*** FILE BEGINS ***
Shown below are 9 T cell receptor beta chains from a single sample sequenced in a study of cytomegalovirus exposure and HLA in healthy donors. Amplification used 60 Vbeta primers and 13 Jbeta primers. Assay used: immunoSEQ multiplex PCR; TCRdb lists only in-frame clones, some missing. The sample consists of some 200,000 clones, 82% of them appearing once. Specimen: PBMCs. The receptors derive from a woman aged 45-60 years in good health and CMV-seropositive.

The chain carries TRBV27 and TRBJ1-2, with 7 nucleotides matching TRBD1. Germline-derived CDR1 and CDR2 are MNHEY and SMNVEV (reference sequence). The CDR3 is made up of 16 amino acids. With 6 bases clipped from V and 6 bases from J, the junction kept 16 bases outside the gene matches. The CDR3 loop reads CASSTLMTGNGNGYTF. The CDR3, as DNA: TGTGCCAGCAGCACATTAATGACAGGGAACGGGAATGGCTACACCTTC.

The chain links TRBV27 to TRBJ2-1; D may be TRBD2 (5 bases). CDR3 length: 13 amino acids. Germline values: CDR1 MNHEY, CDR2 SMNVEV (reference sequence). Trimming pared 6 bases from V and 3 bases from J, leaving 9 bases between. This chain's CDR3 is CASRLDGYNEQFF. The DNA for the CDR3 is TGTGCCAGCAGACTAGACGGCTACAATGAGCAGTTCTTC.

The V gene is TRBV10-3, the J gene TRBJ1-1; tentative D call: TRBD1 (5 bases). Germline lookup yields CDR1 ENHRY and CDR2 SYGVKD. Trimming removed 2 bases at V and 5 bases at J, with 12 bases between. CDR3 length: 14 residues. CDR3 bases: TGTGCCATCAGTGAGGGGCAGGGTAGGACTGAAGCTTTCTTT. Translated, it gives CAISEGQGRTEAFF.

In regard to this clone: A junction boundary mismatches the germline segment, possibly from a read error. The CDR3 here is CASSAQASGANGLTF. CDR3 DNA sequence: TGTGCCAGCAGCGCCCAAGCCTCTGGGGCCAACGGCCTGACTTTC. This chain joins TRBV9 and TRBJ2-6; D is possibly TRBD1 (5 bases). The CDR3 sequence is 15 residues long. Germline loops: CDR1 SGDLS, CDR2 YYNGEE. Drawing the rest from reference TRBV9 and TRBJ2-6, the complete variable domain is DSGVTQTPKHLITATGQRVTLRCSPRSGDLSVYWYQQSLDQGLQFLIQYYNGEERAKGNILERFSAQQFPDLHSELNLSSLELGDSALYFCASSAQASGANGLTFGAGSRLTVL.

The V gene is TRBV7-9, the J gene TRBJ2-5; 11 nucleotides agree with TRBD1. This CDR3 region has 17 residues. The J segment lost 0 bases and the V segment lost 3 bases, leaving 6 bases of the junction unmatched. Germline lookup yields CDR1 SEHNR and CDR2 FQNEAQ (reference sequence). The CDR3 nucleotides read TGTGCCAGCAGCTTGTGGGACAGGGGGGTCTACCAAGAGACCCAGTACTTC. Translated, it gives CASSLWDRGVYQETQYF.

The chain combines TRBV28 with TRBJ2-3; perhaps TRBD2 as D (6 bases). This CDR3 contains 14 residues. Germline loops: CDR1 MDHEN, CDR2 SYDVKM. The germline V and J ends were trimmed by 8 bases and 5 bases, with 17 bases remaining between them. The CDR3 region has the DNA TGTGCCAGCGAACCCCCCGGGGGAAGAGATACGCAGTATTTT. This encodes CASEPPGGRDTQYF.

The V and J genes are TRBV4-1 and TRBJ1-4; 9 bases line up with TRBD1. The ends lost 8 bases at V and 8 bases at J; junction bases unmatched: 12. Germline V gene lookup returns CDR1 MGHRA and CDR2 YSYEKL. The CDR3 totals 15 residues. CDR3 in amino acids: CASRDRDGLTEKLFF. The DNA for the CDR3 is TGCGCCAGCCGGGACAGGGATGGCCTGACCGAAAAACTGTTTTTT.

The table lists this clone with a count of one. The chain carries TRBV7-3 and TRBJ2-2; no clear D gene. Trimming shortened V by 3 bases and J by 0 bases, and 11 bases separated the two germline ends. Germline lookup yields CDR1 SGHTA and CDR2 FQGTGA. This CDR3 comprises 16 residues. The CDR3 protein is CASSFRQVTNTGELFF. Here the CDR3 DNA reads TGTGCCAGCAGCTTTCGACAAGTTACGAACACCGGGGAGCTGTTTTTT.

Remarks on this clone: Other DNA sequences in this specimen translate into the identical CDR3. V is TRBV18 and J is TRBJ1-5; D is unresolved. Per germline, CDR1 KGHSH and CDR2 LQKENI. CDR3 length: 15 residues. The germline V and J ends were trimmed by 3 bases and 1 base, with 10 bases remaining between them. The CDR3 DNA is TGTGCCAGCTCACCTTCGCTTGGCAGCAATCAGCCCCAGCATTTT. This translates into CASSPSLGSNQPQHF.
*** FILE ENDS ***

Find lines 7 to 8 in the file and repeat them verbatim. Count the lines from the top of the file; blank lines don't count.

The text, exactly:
The chain combines TRBV28 with TRBJ2-3; perhaps TRBD2 as D (6 bases). This CDR3 contains 14 residues. Germline loops: CDR1 MDHEN, CDR2 SYDVKM. The germline V and J ends were trimmed by 8 bases and 5 bases, with 17 bases remaining between them. The CDR3 region has the DNA TGTGCCAGCGAACCCCCCGGGGGAAGAGATACGCAGTATTTT. This encodes CASEPPGGRDTQYF.

The V and J genes are TRBV4-1 and TRBJ1-4; 9 bases line up with TRBD1. The ends lost 8 bases at V and 8 bases at J; junction bases unmatched: 12. Germline V gene lookup returns CDR1 MGHRA and CDR2 YSYEKL. The CDR3 totals 15 residues. CDR3 in amino acids: CASRDRDGLTEKLFF. The DNA for the CDR3 is TGCGCCAGCCGGGACAGGGATGGCCTGACCGAAAAACTGTTTTTT.